Patients wrongly told they've got cancer in SMS snafu
We wish you a very merry chemo and a happy new year
Askern Medical Practice, a general practitioner surgery based in Doncaster, UK, managed to muddle its Christmas holiday message to patients by texting them they'd been diagnosed with "aggressive lung cancer with metastases."
The message went out to patients of the medical facility – there are reportedly about 8,000 of them – on December 23, 2022. It asked patients to fill out a DS1500 form, which is used to help terminal patients expedite access to benefits because they may not have time for the usual bureaucratic delay.
About an hour after thoroughly alarming recipients of the not-so-glad tidings, the medical facility reportedly apologized in a follow-up text message.
"Please accept our sincere apologies for the previous text message sent," the message reads, as reported by the BBC. "This has been sent in error. Our message to you should have read, 'We wish you a very merry Christmas and a Happy New Year.' In case of emergency please contact NHS 111."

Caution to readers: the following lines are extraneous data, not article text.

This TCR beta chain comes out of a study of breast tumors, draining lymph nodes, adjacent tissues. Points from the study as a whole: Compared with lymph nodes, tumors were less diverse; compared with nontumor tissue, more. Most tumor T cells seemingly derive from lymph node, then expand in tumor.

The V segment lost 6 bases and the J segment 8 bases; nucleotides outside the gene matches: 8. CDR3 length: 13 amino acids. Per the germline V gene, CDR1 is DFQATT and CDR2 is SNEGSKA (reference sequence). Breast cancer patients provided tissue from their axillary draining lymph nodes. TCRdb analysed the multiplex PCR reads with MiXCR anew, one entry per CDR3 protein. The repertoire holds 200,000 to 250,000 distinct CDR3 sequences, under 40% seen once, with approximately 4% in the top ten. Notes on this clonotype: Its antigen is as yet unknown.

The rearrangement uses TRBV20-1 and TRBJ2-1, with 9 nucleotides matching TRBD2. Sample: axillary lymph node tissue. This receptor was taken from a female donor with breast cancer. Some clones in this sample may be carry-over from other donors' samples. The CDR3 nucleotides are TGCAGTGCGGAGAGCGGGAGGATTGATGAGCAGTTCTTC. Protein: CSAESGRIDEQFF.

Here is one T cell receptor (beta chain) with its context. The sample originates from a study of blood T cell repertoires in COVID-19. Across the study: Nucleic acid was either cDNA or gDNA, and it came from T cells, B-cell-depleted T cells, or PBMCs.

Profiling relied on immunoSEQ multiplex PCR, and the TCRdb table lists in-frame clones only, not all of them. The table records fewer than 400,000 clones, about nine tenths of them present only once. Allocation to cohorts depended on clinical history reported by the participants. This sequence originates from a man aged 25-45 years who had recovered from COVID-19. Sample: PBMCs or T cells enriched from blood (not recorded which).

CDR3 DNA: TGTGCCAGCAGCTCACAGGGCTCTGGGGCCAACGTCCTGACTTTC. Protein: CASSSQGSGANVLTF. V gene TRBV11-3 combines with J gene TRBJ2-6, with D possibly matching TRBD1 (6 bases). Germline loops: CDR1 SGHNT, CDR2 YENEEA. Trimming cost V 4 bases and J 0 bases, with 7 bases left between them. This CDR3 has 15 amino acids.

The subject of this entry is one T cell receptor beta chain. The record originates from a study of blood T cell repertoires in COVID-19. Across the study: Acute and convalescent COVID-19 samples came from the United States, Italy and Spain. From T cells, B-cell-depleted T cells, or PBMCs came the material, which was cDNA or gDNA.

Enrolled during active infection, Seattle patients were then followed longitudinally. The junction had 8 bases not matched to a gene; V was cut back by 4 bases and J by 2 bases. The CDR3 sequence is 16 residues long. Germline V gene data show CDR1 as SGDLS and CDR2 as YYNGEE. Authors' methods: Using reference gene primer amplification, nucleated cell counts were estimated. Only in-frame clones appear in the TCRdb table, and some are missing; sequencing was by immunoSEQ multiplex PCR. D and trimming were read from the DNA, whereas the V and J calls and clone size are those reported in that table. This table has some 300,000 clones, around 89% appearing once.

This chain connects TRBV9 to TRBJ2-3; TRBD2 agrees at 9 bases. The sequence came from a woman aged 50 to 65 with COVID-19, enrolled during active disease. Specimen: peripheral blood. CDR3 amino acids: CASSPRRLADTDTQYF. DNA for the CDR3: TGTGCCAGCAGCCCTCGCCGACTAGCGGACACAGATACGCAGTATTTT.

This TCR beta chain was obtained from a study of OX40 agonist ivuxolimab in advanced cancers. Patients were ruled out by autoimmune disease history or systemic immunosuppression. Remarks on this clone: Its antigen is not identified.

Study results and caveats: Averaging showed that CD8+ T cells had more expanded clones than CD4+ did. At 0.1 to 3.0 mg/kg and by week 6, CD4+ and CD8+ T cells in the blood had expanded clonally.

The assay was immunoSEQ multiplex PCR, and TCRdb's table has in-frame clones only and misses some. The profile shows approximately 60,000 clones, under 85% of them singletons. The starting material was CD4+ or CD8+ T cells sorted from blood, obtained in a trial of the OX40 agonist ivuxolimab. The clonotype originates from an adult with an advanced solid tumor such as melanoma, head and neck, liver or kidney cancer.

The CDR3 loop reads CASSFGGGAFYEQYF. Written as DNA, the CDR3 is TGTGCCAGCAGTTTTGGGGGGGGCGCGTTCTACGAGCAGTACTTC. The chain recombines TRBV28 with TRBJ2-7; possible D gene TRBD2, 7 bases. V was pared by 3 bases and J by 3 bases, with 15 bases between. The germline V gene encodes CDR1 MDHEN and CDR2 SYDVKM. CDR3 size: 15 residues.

On Tuesday, the surgery took its apology public via its Facebook page.
"While no data was breached, we can confirm an admin staff error was made, for which we apologized immediately upon becoming aware," Askern Medical Practice said in its post. "We would like to once again apologize sincerely to all patients for the distress caused. We take patient communication, confidentiality and data protection very seriously."
The surgery characterized the errant text message as both an administrative error and a computer-related error, without clarifying just how the mistake occurred.
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"We also pride in looking after our patients," the medical facility's apology continued. "We would like to reassure all our patients that the text message was a mistake (it was an internal patient supportive task amongst admin staff to act upon) and not related to you as a patient in any way. This was an isolated computer-related error for which we are extremely regretful, and steps are being taken to prevent a reoccurrence."
Askern Medical Practice did not immediately respond to an inquiry to clarify how the clerical-computer snafu had occurred.
According to a 2018 UK survey study published in BMJ Quality & Safety, about a quarter (~23 percent) of 2,471 patients raised concerns about their care at the National Health Service. Among the 1,155 incident reports provided by 579 patients, "'Communication' was the most frequently occurring category with a total of 251 patient incident reports (~22 percent)," the study says. ®